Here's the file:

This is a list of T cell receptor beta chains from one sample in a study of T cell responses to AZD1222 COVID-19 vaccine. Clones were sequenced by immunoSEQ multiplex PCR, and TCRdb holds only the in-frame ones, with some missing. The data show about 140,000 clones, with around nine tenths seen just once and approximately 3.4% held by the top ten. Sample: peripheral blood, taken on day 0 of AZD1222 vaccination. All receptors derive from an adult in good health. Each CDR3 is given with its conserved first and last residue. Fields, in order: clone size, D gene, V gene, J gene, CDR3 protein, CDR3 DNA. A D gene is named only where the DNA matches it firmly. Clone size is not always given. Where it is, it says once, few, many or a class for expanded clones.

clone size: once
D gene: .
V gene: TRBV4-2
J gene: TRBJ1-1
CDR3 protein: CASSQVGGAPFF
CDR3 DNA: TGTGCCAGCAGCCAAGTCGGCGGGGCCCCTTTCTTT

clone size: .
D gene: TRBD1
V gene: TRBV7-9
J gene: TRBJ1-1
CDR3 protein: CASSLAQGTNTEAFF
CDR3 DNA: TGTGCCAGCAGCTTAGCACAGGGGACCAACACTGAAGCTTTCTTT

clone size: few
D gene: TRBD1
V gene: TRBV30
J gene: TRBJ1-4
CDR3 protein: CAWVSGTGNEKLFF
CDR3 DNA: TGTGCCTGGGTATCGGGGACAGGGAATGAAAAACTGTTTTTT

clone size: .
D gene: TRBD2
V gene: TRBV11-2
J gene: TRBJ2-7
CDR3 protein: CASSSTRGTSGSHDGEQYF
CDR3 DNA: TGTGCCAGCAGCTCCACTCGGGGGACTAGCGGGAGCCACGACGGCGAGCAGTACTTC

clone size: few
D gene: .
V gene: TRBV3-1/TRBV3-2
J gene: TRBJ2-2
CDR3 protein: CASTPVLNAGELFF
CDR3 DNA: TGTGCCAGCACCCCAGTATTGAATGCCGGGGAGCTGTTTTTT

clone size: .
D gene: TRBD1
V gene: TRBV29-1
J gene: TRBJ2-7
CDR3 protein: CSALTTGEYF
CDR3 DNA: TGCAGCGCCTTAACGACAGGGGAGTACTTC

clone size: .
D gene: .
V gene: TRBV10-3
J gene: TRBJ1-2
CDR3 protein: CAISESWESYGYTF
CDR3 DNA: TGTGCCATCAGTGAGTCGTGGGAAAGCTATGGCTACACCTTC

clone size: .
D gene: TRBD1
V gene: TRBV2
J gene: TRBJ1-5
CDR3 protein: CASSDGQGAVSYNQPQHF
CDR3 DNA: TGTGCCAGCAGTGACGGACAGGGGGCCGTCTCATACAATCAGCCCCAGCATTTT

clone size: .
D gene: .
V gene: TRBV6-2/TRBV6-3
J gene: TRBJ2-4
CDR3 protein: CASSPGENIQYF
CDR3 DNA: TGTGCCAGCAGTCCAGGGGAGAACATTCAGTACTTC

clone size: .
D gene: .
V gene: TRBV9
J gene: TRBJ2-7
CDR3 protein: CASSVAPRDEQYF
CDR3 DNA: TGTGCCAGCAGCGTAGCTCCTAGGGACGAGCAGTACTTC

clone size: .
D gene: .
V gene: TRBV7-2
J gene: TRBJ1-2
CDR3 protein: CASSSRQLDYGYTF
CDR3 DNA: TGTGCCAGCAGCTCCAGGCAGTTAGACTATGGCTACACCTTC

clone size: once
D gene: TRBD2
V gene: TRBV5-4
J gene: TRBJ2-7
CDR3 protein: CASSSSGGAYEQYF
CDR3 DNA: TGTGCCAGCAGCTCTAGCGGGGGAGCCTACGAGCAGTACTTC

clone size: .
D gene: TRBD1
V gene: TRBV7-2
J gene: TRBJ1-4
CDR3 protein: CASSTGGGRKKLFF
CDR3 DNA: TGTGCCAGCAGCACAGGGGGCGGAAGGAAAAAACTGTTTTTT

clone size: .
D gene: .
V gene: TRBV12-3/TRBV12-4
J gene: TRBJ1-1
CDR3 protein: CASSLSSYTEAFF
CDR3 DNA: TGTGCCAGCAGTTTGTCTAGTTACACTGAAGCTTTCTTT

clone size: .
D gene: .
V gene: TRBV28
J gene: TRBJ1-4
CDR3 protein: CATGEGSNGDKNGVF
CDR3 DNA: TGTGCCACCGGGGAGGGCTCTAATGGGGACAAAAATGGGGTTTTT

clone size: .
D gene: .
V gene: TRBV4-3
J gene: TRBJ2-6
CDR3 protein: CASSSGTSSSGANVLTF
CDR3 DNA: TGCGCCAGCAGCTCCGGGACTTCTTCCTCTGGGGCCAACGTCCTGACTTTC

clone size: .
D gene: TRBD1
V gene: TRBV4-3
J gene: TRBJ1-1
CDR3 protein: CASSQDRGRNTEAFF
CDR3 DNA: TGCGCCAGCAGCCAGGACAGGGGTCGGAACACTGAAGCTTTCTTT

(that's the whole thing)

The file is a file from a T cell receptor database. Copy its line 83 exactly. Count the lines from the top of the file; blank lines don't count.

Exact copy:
J gene: TRBJ1-1